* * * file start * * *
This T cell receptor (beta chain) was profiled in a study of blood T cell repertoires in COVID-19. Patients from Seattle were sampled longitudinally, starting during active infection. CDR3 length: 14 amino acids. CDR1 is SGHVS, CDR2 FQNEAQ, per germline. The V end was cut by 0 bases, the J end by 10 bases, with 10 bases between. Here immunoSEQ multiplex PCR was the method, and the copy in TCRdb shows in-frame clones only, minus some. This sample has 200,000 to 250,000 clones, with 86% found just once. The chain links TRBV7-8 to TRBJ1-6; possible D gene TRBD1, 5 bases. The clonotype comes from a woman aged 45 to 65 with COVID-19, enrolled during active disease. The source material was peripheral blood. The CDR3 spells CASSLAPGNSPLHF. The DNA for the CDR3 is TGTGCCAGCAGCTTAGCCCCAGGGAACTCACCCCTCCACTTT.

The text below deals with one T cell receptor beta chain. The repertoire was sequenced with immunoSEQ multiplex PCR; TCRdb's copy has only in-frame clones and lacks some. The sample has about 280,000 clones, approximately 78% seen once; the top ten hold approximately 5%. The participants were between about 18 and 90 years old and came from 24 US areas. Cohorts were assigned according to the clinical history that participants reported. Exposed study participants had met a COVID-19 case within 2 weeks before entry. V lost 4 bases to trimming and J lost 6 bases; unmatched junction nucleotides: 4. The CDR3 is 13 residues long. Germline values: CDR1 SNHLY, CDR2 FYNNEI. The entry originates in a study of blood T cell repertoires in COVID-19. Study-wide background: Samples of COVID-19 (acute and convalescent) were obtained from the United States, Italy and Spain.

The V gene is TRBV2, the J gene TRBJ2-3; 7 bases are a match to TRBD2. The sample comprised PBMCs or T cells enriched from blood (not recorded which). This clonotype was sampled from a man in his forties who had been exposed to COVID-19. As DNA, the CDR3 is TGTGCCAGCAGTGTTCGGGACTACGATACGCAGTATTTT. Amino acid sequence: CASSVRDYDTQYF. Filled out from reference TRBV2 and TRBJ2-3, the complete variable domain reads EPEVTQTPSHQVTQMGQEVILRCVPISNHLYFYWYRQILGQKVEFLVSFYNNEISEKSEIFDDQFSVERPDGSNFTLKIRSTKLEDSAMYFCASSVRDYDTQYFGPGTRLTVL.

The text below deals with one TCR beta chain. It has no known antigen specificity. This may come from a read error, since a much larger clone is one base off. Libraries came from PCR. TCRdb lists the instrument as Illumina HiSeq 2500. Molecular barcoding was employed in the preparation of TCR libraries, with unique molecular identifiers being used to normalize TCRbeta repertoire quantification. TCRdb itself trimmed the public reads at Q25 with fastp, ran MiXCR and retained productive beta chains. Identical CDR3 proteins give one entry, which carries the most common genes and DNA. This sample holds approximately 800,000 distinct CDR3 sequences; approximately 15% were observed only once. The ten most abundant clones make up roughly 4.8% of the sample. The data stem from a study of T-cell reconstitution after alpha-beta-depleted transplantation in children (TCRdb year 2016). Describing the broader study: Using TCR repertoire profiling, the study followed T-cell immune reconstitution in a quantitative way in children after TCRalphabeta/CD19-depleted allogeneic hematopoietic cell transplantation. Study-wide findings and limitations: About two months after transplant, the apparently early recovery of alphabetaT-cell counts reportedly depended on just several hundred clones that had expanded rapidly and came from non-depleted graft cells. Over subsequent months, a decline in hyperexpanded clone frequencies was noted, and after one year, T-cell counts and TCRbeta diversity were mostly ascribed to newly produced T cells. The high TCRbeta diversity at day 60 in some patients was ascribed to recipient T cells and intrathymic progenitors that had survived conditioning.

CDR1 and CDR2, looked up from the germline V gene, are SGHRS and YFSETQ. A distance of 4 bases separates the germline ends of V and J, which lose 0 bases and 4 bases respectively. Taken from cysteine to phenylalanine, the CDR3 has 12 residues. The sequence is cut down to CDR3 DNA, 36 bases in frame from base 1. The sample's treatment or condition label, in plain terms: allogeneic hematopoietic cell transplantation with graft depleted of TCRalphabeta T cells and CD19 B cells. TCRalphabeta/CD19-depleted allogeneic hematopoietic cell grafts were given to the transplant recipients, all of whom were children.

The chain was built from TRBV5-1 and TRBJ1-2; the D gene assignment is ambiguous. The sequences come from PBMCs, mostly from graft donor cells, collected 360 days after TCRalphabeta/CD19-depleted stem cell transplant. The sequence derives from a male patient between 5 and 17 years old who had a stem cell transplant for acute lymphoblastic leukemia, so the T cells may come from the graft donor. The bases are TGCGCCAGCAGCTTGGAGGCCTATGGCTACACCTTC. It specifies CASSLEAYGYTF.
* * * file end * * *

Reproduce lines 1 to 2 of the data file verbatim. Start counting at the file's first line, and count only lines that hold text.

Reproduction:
This T cell receptor (beta chain) was profiled in a study of blood T cell repertoires in COVID-19. Patients from Seattle were sampled longitudinally, starting during active infection. CDR3 length: 14 amino acids. CDR1 is SGHVS, CDR2 FQNEAQ, per germline. The V end was cut by 0 bases, the J end by 10 bases, with 10 bases between. Here immunoSEQ multiplex PCR was the method, and the copy in TCRdb shows in-frame clones only, minus some. This sample has 200,000 to 250,000 clones, with 86% found just once. The chain links TRBV7-8 to TRBJ1-6; possible D gene TRBD1, 5 bases. The clonotype comes from a woman aged 45 to 65 with COVID-19, enrolled during active disease. The source material was peripheral blood. The CDR3 spells CASSLAPGNSPLHF. The DNA for the CDR3 is TGTGCCAGCAGCTTAGCCCCAGGGAACTCACCCCTCCACTTT.

The text below deals with one T cell receptor beta chain. The repertoire was sequenced with immunoSEQ multiplex PCR; TCRdb's copy has only in-frame clones and lacks some. The sample has about 280,000 clones, approximately 78% seen once; the top ten hold approximately 5%. The participants were between about 18 and 90 years old and came from 24 US areas. Cohorts were assigned according to the clinical history that participants reported. Exposed study participants had met a COVID-19 case within 2 weeks before entry. V lost 4 bases to trimming and J lost 6 bases; unmatched junction nucleotides: 4. The CDR3 is 13 residues long. Germline values: CDR1 SNHLY, CDR2 FYNNEI. The entry originates in a study of blood T cell repertoires in COVID-19. Study-wide background: Samples of COVID-19 (acute and convalescent) were obtained from the United States, Italy and Spain.